Does it match the source material? Not really being familiar with the source material, it’s hard to tell. The Evil Doctor was disappointed that Lady Penelope only appears as a “get out of jail free” card. The playing pieces are cool models of the ships from the show, and they have the same restrictions on where they can go as the series. There are many illustrations of the characters and of Tracy Island. The missions are also based on episodes of the series, although the booklet has the caveat “Some missions have been altered from the original episodes to assist game play”. Presumably there weren’t enough pegs in the original.


Verdict: For me, the Thunderbirds International Rescue Game fails because the players don’t really interact with each other. The only threat is from the Hood who may randomly appear near you – but mostly doesn’t. They only time the Hood did land near a player they had a card that stopped him, so no excitement there. There were suggestions that perhaps it’s a game intended to keep the kids busy for a whole afternoon – or a whole summer holiday – or until they are 18 and move out of home. To be fair, the other players did enjoy this game, but I suspect they were high on crack because it really was astonishingly tedious.


Final thoughts? “The Hood looks like John Howard”, “I’d hate to think what my carbon footprint is”, “I liked it more when I was the only one moving around the board”.

Thanks to Sue Ann Barber for supplying this game. Comments? Suggestions? Board games? Place your fingers on the plastic letters and make words appear below… You can buy lovely Thunderbirds things at, such as the Thunderbirds Complete Series Box Set.

8 Responses to House Of Games: Thunderbirds International Rescue Game

  1. StephBG says:

    The Thunderbirds (live action) stage show was the funniest thing I have ever seen in my life. Two actors, minimal props.

    Also, a big shout out to Aardman Animation for many TBesqe moments in Were Rabbit.

    The recent live action Spy Kids-type TB movie made me want to weep tears of blood. Not that I actually went to see it. And the tears of blood would ideally belong to someone else.

  2. Dan Cardone says:

    Basically all International Rescue did was save people in danger, so based on your description, the board games is a logical extension of this idea. Is the first person to collect all the pegs the winner? Would it have been more exciting if the pegs were ‘distressed person needing rescuing’ shape?

    Maybe it would have been more interesting if you could steal the pegs away from other people, but since the Tracey brothers were such nice blokes, i doubt they would have done this to each other.

    What they really should have done is combined the game with elements of Ker-Plunk or Mouse Trap, so that if you didn’t collect your pegs in time, the board would collapse or spontaneously combust or something.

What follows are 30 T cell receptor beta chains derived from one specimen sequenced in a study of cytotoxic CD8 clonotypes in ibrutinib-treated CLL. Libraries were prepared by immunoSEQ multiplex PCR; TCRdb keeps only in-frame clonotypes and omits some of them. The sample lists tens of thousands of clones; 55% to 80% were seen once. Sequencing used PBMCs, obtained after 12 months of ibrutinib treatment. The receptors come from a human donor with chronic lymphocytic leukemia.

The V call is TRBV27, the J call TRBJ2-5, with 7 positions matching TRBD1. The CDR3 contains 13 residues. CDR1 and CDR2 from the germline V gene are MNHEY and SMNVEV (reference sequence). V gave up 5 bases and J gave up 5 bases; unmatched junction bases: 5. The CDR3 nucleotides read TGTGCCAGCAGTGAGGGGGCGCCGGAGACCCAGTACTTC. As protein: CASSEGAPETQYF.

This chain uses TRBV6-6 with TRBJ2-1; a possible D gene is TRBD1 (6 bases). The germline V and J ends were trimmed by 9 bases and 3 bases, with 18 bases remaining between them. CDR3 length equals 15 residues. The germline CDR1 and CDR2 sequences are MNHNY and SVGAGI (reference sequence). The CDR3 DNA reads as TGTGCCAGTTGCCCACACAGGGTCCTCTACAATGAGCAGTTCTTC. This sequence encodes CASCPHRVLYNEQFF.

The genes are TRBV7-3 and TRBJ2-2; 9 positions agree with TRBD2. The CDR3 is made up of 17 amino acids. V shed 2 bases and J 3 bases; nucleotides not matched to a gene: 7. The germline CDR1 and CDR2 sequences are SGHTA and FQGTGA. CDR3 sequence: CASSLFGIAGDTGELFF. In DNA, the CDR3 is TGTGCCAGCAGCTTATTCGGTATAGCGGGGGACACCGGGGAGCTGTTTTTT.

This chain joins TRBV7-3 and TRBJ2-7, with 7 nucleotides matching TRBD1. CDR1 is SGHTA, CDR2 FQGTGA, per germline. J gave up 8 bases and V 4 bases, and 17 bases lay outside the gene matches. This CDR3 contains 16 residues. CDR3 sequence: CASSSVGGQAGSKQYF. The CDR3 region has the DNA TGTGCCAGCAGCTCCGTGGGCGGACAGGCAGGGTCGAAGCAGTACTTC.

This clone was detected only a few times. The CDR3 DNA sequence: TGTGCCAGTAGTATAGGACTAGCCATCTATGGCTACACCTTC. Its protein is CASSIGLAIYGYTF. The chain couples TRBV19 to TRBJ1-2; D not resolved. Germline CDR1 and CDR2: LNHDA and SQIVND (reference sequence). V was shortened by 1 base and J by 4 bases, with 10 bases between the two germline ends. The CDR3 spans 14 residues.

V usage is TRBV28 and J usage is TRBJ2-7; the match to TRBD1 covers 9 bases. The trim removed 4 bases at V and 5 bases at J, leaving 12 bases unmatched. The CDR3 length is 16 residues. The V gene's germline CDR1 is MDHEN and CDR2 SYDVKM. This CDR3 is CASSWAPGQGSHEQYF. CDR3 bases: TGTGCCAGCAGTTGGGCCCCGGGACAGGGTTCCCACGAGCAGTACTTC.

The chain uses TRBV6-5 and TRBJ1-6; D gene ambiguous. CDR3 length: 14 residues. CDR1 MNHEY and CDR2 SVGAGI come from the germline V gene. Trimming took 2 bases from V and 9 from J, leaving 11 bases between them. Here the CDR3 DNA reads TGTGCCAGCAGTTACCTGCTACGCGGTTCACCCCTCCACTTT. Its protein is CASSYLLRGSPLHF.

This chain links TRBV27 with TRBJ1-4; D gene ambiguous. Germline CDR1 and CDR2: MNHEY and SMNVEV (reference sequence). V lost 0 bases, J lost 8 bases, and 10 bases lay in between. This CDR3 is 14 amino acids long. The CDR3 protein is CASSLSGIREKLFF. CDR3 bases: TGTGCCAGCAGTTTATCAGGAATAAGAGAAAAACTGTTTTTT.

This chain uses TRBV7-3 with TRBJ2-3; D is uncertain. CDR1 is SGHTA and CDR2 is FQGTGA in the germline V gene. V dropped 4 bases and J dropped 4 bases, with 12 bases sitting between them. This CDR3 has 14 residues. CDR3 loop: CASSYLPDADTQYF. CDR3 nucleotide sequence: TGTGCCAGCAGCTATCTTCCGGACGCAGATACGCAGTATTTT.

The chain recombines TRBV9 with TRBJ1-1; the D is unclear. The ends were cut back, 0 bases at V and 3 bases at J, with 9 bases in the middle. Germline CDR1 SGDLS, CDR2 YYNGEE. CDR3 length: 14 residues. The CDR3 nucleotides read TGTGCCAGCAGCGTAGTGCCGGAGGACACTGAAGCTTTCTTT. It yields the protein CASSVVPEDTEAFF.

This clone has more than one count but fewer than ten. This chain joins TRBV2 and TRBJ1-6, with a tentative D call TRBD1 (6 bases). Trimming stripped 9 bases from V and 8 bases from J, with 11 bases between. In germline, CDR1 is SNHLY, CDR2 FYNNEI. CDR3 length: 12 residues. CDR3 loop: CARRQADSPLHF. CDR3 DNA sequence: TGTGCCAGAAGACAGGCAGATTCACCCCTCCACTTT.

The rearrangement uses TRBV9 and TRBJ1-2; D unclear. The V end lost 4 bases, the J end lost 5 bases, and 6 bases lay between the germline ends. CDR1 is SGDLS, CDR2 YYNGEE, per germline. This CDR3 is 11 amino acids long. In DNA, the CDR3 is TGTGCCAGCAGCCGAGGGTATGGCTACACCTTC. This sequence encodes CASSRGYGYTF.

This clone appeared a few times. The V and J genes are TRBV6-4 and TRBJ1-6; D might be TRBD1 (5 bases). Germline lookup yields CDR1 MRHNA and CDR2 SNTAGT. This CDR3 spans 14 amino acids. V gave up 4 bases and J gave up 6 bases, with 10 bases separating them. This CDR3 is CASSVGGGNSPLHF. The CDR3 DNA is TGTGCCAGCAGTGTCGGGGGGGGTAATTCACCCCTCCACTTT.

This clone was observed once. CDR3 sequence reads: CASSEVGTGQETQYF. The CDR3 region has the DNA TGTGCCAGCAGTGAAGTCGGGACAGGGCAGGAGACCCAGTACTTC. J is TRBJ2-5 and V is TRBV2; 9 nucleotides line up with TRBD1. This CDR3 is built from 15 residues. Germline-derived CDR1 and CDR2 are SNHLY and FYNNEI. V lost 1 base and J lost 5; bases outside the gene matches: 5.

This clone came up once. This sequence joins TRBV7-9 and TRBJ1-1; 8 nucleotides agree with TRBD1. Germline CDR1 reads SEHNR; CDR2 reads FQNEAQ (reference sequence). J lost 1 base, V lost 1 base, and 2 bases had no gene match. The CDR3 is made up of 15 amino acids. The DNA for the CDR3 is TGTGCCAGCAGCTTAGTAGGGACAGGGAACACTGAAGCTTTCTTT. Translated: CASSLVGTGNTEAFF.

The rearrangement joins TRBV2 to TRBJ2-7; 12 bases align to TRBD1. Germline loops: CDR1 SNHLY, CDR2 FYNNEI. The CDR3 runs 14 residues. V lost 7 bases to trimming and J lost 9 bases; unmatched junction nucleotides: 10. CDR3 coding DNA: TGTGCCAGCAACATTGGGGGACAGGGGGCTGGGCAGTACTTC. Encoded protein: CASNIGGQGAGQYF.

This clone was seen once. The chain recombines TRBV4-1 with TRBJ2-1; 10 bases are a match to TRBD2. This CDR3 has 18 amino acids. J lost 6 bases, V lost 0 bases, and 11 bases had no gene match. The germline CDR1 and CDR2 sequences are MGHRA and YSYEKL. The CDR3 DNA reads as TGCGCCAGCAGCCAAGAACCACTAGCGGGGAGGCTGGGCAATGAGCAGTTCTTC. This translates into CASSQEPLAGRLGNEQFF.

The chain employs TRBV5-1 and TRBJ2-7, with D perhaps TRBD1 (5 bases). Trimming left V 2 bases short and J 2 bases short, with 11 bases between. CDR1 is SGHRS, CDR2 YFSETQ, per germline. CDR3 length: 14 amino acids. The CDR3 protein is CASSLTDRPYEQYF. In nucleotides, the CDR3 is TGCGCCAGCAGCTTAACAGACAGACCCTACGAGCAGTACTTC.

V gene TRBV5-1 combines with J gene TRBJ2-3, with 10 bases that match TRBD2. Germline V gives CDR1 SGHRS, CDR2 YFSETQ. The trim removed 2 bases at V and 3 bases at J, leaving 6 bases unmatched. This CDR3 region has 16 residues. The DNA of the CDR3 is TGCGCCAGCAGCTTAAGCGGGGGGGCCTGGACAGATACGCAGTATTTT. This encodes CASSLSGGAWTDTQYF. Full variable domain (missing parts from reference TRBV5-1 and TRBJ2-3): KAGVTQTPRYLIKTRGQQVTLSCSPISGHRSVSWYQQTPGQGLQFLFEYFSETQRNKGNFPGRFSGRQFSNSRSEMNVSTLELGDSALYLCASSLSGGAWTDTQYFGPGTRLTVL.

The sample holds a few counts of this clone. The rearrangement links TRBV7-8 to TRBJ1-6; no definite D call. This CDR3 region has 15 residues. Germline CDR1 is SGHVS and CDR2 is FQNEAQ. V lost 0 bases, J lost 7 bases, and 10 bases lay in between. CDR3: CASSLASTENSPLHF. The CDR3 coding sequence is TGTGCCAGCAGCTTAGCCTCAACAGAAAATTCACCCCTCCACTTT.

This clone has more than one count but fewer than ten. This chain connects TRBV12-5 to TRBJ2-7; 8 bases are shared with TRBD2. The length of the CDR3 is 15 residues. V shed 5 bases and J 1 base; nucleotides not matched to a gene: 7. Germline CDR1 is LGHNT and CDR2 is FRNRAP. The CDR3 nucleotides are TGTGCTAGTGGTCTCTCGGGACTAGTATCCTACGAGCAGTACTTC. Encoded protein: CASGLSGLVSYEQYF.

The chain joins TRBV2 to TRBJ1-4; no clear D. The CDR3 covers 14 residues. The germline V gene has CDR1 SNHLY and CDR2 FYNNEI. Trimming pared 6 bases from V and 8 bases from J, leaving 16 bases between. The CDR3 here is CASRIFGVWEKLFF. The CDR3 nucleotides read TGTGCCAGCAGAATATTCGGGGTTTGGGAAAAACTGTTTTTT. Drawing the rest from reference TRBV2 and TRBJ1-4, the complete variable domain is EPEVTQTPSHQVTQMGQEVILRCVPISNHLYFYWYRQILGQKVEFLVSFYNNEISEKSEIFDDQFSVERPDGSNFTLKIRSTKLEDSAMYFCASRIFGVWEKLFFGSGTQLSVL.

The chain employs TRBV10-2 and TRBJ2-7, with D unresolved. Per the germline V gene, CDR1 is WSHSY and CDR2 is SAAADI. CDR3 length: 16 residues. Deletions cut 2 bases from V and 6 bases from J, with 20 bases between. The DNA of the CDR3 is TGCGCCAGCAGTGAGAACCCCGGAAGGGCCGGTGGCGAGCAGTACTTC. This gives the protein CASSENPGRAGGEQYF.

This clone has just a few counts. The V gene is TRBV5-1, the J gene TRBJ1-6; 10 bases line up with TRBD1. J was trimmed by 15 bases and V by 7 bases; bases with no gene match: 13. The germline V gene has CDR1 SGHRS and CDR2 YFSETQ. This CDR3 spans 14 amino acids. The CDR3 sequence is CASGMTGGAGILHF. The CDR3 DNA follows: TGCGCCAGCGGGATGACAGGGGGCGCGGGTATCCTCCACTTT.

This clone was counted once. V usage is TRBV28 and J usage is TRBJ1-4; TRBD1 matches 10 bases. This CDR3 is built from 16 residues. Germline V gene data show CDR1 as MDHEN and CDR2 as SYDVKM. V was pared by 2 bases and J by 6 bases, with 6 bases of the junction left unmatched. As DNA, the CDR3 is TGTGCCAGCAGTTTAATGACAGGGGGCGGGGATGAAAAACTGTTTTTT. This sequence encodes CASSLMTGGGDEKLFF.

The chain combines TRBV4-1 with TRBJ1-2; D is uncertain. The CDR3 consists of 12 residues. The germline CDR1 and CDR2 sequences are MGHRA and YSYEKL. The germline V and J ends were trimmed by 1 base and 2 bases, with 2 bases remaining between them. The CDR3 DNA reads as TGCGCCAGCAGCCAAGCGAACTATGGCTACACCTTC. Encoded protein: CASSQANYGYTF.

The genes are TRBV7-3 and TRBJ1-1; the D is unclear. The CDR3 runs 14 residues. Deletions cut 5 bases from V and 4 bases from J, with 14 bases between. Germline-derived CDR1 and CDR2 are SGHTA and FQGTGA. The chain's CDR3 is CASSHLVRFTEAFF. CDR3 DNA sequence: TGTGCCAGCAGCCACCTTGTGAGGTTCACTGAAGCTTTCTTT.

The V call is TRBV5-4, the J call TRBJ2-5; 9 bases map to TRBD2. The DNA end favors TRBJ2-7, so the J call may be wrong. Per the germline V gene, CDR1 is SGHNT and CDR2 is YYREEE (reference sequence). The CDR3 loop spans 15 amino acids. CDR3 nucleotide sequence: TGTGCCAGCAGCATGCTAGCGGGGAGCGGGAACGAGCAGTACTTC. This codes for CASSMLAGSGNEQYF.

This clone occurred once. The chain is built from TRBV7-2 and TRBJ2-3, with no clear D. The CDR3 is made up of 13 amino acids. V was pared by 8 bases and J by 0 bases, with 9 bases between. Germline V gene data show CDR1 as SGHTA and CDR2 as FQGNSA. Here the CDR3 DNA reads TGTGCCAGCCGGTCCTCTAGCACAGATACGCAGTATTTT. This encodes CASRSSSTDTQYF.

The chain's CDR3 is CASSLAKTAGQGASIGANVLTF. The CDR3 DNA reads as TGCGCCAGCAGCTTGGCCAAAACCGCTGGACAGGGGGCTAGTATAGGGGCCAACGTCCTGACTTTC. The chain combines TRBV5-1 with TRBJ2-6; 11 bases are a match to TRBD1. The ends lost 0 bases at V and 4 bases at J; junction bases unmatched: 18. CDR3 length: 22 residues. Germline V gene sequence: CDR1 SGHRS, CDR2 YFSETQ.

3. Dave AA says:

    I guess the problem is that International Rescue worked together to save people from disasters, so there isn’t naturally any competition in that premise.

    I used to love Thunderbirds when I was a kid. Even watching it now, when I can see it’s corny, slow-paced and often nonsensical, I can’t help but love it.

  4. outlandinstitute says:

    Damn you, co-operation. You make boring board games. Actually, I didn’t say much about the Hood in this game, but after every turn you roll for the Hood who only moves on set squares. I think it might be more interesting if you could play as The Hood and deliberately try to ruin it for everyone else.

    Incidentally, speaking of that Thunderbirds live-action movie, here’s what South Park’s Matt Stone said about it in 2004 while promoting Team America:

    “…what a terrible miscalculation. What an awful thing to do with that franchise. The only good thing about “Thunderbirds” was the artistry of the puppets and the look — it’s really what made it “Thunderbirds.” The concept and the characters and the stories are pretty mediocre — but what’s made it last is the time and care that the people who did that show put into the marionettes. I mean, they really formed an entirely new niche of filmmaking — and f***in’ Universal or some idiot somewhere, some exec, decides it has to be a “Spy Kids.” That’s just Hollywood in a nutshell.”

  5. Anne-Marie says:

    Well, you know I don’t want to play it if I can’t at least attempt to win.

  6. simbo says:

    So the game is long and slow and kinda dull and the only thing exciting about it is the concept?

    Sounds remarkably like the series then! Honestly, as a series “Thunderbirds” takes one of those ideas that would be a kinda fun half-hour series, and … makes each episode one hour long. How? By Padding. Lots And Lots Of Padding. It really is an incredibly tedious program only enlivened by a reasonably fun concept, a memorable theme song and Lady Penelope. Actually, the incredible tedium thing applies to most of the Gerry Anderson series (as discussed, Barbara Bain has fewer facial expressions and is more ungainly than most of the puppets)

  7. Janet says:

    My brother and I were members of the International Rescue fan club as kids. They sent us a badge (amongst other things) to be stitched onto a jacket but I never remember mum doing it. In fact, she probably threw them away and just pretended she couldn’t find them. I was also a member of the Lady Penelope fan club and I had a little pink ring which had a raised P on it, rather like a potato print. You were supposed to use it like a stamp to send special coded letters. But I never had anyone to send the letters to. Even I wasn’t stupid enough to send one to Lady Penelope. Marionettes have a bugger of a time writing back.

    And I loved Thunderbirds and its offshoots. But I was only seven when it started.

  8. Henry.C says:

    Hello, I have a copy of this board game and am wondering if anyone has the instructions for it as they are missing. Thank you